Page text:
Shelf and Bottom Water Formation Near East Antarctic Polynyas and Glaciers
This study will investigate how the formation of dense water masses on the antarctic continental shelves is affected by the periodic flushing by relatively warm circumpolar deep water, and whether the intrusion of warm water cna enhance the rate of formation of dense antarctic water. The study involves the observation of water mass modification processes on the continental shelf off the Adelie Coast in East Antarctica, near a quasi-permanent area of open water in the vicinity of the Mertz and Ninnis Glacier tongues - the so-called Mertz polynya.
Antarctic coastal polynyas, formed by strong offshore winds, are often referred to as major sea ice and salt "factories" because the newly formed ice is blown seaward, allowing more ice to be formed along the coast, and because the freezing process increases the salinity of the continental shelf water. The thin ice, or even open water, implies significant heat losses from the ocean to the atmosphere, which also increases the density of the shelf water. The shelf water sinks, fills any depressions in the bottom, and is gravitationally driven down the continental slope. An additional process is identified for this study and is expected to be at work in this area: the intrusion of relatively warm water onto the continental shelf, overriding the shelf water and essentially shutting down the densification processes.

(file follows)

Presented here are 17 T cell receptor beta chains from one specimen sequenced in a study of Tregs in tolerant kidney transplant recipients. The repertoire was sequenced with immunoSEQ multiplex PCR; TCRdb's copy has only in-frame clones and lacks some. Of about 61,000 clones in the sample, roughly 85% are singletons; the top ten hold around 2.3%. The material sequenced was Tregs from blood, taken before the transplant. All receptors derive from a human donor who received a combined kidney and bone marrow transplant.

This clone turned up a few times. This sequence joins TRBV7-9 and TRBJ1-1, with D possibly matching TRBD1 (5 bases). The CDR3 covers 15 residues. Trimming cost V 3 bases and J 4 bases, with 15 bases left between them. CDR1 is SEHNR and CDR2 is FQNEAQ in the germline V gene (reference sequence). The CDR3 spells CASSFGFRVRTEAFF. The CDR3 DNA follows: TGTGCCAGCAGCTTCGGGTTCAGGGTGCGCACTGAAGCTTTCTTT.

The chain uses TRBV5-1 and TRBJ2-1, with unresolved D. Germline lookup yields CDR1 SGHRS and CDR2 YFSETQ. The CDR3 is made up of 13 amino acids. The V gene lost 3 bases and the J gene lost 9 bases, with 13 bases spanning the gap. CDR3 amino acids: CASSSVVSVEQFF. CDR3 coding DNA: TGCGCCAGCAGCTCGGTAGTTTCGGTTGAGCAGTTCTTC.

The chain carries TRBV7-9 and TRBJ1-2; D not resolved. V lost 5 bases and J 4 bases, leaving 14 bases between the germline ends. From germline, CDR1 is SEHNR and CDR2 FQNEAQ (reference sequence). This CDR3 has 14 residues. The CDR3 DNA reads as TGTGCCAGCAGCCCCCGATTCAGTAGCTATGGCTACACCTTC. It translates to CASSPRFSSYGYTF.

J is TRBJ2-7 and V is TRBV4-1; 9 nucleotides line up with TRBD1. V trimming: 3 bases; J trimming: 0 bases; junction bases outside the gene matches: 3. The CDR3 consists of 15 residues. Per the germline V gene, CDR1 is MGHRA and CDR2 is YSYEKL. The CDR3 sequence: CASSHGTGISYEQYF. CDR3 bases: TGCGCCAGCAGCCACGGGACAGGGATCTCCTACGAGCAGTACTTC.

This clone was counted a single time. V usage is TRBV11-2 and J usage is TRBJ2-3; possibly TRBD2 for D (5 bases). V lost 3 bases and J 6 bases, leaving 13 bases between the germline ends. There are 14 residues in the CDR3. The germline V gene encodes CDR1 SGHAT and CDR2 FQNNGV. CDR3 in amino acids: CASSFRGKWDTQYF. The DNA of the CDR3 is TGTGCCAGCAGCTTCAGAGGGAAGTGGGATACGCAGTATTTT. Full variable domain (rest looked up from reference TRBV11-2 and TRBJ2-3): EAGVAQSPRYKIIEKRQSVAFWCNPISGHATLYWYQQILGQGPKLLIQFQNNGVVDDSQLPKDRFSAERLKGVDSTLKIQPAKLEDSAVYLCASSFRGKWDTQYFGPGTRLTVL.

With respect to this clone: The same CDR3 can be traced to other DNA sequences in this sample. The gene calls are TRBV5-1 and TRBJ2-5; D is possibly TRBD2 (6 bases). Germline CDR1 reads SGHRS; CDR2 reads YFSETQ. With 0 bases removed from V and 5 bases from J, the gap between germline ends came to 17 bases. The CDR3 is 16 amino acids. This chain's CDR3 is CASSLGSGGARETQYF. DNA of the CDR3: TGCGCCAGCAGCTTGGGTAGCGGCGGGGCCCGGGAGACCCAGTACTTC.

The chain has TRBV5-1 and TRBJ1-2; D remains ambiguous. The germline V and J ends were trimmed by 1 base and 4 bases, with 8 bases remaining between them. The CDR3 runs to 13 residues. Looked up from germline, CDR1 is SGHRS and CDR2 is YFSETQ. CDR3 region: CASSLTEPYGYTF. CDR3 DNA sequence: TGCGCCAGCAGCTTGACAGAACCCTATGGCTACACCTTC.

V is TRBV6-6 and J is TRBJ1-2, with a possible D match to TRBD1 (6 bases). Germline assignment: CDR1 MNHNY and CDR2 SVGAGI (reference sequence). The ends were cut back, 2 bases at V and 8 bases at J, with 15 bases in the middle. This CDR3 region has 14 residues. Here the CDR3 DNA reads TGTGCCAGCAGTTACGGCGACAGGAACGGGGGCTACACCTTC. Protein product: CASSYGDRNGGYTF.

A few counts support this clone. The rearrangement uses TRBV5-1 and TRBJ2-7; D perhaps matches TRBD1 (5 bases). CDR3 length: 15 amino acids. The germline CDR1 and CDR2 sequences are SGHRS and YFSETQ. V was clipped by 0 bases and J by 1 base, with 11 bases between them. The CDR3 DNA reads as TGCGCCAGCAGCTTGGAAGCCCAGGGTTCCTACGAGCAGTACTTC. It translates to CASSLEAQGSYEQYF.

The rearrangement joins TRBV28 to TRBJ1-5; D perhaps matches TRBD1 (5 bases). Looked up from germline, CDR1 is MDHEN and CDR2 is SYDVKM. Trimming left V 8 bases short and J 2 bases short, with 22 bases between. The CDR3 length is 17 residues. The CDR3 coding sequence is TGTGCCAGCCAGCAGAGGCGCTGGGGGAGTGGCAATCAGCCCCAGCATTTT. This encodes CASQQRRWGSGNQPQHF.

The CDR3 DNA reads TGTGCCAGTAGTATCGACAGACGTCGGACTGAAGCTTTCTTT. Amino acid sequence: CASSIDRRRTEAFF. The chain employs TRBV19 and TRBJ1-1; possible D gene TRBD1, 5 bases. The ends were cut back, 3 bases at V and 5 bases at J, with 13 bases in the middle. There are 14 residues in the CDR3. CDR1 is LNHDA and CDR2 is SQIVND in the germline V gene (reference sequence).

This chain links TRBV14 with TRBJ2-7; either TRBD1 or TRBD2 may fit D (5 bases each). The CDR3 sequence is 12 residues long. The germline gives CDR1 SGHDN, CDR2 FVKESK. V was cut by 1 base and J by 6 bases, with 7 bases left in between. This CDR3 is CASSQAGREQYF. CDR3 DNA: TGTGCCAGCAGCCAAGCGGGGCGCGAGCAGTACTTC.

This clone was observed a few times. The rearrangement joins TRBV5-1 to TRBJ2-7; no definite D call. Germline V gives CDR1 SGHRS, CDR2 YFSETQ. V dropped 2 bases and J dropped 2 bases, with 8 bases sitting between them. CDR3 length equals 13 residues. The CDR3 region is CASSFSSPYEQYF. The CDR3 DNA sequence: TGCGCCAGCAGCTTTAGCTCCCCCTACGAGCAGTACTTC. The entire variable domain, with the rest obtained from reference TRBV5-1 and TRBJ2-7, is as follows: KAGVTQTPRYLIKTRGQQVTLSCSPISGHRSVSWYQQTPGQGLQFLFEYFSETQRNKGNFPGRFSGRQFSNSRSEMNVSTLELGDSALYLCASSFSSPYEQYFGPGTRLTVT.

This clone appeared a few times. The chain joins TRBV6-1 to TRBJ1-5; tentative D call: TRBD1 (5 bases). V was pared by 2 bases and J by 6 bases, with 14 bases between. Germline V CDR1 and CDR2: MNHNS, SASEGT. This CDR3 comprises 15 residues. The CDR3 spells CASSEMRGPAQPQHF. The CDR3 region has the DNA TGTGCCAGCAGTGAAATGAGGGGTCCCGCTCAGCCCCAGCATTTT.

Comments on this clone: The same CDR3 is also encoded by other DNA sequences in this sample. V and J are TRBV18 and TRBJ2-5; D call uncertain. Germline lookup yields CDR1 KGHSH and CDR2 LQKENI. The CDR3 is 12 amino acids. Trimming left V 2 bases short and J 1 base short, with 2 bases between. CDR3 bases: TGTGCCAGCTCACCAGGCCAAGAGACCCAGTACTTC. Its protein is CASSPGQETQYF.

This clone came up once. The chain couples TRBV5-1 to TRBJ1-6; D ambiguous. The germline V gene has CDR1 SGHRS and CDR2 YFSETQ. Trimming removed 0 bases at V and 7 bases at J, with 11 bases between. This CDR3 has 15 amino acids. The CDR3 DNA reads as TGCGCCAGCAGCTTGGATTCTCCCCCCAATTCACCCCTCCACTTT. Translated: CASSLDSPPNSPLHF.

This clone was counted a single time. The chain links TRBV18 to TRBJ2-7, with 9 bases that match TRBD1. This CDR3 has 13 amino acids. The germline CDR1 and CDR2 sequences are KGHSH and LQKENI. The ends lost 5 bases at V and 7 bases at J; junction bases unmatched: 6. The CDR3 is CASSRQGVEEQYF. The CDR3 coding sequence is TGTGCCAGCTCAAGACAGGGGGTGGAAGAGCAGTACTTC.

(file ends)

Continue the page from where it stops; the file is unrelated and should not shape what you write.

The study will make use of the RVIB Nathaniel B. Palmer to obtain a closely spaced array of hydrographic stations over the continental shelf and slope along the George V Coast in the austral summer. The dat obtained here will complement a similar winter study by the Australian National Antarctic Program.
AMD - DIF Record(s)
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Platforms and Instruments
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